The Cartier Style et Luxe concours is always one of the must-see elements of the Goodwood Festival of Speed presented by Mastercard. It’s not your usual concours competition in that the judges are briefed to award points for the cars’ design and engineering rather than on condition. Consequently, it’s the concept of each car that shines rather than the inside of its exhaust pipe.
Highlights from the Cartier Style et Luxe
If it’s style and engineering that count, it’s hard not to make a beeline for the McLaren F1 category first, the display including the car’s evolution from road car to racer. The purity of the original concept is hard to top, but you’ll also see a GTR from when the road car was turned into a very successful race car. It was later adapted to Longtail form to stay competitive and, yes, we have one of those on the lawn. It’s 30 years since the McLaren F1 first hit the road, and its reign as the fastest road-legal car was lengthy.
Switching from Britain to Italy, the category for front-engined V12 Ferraris includes a spread of cars from 1953 to 1970. The sharp-edged lines of the 365 Daytona at the newer end of that scale is a contrast to the gentle curves of its forebears, many of them sculpted by long-time Ferrari collaborator Pininfarina. Something they all share is Continent-crossing ability that makes us want to point their noses home to Italy the moment FOS 2022 ends.
A second Ferrari class features all the top-level poster cars, from the 1984 288 GTO to the LaFerrari from 2015. In between are the F40, F50 and Enzo. For us, the F50 – which was somewhat maligned when new – has really come of age and holds its own against classics-in-their-own-lifetime machines that bookend it. We wonder how the judges will see it.
Sticking with the green, white and red theme a little longer, we celebrate Lancia’s two decades of rally dominance from 1971 to 1992. While Lancia hasn’t won a World Rally Championship since, it clocked up so many in that period that no other manufacturer has yet equalled its number of titles. The Cartier class features the road-going versions of the stage heroes, from Fulvia Monte Carlo to Delta Integrale Evo 2. The class includes the wonderful, built-for-purpose Stratos, which provides us with a neat segue into the next category.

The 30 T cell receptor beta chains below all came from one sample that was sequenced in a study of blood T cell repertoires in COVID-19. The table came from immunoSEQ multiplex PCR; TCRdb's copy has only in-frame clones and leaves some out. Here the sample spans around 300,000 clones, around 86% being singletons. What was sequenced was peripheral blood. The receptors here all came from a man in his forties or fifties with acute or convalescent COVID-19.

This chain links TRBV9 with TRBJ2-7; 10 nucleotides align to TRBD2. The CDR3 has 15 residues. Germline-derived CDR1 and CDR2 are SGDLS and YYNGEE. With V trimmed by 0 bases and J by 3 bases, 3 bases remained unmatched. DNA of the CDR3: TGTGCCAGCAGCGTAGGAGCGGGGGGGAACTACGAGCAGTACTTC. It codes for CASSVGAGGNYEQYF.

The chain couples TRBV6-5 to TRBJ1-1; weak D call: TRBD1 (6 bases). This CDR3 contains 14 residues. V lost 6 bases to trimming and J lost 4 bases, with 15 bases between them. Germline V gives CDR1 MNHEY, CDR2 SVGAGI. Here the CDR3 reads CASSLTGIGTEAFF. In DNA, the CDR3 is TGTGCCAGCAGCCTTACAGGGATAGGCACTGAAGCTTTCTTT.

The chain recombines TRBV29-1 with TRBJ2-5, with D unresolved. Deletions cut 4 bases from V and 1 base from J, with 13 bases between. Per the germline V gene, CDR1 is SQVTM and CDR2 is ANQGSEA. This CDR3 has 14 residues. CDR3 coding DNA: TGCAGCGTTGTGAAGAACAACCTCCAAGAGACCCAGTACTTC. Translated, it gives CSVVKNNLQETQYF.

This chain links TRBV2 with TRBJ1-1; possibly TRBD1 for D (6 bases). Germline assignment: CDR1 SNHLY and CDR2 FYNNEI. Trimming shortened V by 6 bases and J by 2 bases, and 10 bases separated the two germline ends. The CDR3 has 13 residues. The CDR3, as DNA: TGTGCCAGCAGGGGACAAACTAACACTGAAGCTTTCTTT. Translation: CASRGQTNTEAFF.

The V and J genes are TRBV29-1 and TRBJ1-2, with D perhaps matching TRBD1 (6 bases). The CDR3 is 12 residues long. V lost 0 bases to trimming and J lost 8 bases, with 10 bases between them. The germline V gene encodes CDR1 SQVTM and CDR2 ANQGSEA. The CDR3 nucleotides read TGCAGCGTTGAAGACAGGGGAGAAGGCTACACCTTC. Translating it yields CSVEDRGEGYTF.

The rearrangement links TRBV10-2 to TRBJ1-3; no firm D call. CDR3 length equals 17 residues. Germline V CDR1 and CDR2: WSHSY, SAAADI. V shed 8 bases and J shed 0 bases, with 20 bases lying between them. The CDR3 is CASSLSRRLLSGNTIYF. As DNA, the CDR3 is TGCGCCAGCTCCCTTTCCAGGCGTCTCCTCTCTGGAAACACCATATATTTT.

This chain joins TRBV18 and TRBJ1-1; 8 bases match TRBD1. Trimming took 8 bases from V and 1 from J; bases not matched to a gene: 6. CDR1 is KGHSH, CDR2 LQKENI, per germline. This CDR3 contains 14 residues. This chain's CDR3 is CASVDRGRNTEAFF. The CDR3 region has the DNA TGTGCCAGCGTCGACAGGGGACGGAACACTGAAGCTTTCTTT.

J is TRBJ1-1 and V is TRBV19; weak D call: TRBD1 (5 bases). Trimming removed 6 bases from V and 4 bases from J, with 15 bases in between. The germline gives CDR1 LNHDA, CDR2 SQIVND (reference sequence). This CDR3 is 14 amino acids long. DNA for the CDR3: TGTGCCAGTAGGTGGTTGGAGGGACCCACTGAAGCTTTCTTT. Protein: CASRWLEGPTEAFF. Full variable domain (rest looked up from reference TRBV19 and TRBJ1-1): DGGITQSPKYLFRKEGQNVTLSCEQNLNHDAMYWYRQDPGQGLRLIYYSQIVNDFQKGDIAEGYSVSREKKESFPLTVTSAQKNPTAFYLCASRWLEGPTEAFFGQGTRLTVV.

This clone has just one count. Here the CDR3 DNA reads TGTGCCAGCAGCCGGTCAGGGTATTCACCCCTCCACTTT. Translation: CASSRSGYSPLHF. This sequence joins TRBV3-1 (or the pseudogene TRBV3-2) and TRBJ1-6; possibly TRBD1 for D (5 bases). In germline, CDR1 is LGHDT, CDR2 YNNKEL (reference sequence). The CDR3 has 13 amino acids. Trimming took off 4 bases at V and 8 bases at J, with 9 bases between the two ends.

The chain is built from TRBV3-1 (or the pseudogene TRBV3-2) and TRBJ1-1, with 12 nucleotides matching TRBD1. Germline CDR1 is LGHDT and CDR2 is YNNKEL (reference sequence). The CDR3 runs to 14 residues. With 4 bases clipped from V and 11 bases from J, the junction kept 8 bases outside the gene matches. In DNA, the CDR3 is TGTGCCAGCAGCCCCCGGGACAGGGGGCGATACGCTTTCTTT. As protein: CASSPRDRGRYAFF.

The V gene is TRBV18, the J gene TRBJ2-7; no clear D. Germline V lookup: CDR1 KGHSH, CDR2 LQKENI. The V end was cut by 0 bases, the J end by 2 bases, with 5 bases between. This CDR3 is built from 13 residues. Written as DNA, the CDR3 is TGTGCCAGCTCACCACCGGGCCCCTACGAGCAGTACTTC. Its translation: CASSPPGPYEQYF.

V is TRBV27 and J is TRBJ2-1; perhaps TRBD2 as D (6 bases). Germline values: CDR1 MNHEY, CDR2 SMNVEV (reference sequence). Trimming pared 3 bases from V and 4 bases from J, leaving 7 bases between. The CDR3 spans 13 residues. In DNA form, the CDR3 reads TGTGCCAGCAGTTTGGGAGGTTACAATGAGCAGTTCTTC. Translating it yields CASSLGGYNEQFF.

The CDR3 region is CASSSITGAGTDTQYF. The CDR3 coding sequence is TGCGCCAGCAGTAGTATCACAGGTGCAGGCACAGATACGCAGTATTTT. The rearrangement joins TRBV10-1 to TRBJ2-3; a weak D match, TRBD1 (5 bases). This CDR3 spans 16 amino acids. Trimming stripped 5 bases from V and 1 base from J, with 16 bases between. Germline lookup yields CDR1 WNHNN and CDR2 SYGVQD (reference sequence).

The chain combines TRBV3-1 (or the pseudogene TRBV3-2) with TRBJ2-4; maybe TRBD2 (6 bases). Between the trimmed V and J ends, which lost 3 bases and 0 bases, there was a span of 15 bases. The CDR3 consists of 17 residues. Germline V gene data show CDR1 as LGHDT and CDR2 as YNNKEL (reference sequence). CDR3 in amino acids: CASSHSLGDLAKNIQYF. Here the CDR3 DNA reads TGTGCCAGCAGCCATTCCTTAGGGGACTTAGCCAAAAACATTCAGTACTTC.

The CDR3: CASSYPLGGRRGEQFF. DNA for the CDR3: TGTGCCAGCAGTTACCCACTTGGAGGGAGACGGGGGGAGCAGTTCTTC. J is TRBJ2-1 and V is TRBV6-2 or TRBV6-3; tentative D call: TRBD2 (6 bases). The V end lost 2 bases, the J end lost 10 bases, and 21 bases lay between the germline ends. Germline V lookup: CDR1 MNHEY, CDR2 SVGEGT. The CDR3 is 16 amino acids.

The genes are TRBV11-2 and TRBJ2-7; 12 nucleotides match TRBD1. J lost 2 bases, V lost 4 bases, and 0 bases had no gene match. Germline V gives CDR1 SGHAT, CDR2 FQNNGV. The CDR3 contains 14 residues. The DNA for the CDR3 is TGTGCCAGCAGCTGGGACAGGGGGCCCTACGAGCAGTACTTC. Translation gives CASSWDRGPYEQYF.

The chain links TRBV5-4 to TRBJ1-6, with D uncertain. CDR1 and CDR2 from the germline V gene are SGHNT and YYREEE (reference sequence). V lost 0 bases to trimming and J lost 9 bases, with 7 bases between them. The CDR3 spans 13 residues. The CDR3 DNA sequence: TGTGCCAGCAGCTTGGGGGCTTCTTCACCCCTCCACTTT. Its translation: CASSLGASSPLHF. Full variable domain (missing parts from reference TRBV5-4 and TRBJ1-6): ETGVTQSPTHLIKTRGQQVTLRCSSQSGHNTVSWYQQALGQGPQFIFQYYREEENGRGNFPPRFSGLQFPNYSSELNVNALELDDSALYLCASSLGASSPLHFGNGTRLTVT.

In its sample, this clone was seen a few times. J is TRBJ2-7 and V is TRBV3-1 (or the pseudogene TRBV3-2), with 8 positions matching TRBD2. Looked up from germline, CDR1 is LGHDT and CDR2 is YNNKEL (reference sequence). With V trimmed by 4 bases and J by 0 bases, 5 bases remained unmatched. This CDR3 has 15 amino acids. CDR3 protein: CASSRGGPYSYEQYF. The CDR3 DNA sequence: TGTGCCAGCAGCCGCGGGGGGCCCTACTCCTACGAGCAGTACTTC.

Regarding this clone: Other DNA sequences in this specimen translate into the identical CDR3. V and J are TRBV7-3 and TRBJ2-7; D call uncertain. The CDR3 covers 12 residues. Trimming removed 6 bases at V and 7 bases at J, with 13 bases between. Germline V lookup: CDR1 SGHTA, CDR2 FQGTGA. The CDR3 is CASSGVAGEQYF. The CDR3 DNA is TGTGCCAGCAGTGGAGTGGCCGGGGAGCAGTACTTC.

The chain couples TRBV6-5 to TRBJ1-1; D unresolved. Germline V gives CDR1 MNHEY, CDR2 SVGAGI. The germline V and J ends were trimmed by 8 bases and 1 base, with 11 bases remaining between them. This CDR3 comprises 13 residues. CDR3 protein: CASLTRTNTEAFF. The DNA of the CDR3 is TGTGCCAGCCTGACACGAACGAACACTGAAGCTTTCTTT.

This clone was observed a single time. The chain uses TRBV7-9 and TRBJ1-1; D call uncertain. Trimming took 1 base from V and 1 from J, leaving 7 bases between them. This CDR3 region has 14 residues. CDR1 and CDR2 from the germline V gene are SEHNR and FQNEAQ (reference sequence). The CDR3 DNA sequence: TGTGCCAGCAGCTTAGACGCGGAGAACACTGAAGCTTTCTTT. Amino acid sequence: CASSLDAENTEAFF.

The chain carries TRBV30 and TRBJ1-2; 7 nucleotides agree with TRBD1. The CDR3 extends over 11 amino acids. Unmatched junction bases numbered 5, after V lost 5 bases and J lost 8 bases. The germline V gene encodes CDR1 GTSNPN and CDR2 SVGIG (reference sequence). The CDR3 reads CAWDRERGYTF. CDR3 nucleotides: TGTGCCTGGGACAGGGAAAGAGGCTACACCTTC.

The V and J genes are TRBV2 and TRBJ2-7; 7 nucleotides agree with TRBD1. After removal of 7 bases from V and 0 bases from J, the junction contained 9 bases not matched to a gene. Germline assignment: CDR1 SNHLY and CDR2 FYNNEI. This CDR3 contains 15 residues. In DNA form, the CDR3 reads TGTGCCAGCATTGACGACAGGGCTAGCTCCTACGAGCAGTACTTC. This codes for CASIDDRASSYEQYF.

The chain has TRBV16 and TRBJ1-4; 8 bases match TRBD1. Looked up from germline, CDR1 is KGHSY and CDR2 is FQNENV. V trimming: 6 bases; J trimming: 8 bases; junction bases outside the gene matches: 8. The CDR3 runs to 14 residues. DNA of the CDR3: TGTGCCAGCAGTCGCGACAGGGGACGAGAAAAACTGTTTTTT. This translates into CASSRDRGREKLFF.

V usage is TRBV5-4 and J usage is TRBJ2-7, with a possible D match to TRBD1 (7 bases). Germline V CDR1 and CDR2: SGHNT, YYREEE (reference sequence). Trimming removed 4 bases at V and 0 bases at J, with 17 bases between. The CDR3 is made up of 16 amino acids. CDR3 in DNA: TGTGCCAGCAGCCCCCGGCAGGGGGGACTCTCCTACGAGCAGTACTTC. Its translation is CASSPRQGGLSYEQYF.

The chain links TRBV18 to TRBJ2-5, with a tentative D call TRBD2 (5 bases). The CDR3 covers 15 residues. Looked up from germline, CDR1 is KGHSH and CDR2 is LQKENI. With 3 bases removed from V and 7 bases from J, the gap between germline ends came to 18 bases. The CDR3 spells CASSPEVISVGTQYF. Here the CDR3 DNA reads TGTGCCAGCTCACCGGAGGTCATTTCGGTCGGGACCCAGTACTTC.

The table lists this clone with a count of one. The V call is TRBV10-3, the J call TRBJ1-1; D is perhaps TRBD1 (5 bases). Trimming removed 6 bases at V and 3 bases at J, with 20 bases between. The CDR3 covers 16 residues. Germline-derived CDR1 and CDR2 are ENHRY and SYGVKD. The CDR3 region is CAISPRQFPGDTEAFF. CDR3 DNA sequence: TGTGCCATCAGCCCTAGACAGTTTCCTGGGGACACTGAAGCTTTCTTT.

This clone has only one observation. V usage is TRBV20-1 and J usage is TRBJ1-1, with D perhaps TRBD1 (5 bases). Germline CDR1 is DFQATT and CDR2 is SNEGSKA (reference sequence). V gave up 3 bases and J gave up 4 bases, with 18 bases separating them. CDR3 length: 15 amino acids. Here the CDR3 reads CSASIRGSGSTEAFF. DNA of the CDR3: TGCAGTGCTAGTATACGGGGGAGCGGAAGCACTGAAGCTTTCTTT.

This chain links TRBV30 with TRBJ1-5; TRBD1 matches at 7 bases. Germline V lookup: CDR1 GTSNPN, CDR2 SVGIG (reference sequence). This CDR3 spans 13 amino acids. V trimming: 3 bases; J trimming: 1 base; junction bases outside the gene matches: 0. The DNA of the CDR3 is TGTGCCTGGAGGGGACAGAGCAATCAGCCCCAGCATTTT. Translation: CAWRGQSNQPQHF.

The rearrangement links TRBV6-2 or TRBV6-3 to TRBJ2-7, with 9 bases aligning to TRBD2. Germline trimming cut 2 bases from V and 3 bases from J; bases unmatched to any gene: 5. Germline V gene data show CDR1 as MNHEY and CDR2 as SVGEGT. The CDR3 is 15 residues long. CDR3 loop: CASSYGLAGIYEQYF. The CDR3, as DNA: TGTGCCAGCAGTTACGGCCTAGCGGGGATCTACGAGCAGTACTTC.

Pioneers of mid-engined road cars are up next. While the virtues of the mid-engined layout were known to Auto Union as far back as the 1930s, it took until the 1960s before the first mid-engined road car came into being. That car was the Rene Bonnet Djet, and it was quickly followed by a host of similarly configured cars throughout the decade. The Lotus Europa, Unipower GT and Elva GT160 were among those early rivals.
From small sports cars to grand tourers. In the 1930s, Europe’s aristocrats needed a fast, stylish and sophisticated way to get from city to country. Our Les Grandes Routieres class celebrates that tradition, with French and Italian cars typically leading the way. Lancia and Bugatti feature in the line-up, but for us it’s the 1932 Bucciali TAV8-32 V12 ‘Flèche d’Or’ that steals the show. Just drink in its low roof and long bonnet. Oh, and did we mention it has a V12 engine and front-wheel-drive?
Rather less grand, but no less intriguing, is the diverse line-up of Austin 7s, which have their own dedicated category. From the most basic form of family transport to go-anywhere military applications via sports cars, the popular 1920s Austin was nothing if not diverse. The humble model also helped kick-start other marques, including SS which later morphed into Jaguar Cars.
Photography by Pete Summers and Joe Harding
Subscribe to Festival of Speed news
Our email newsletter contains all the latest news, stories and event information about the Goodwood Estate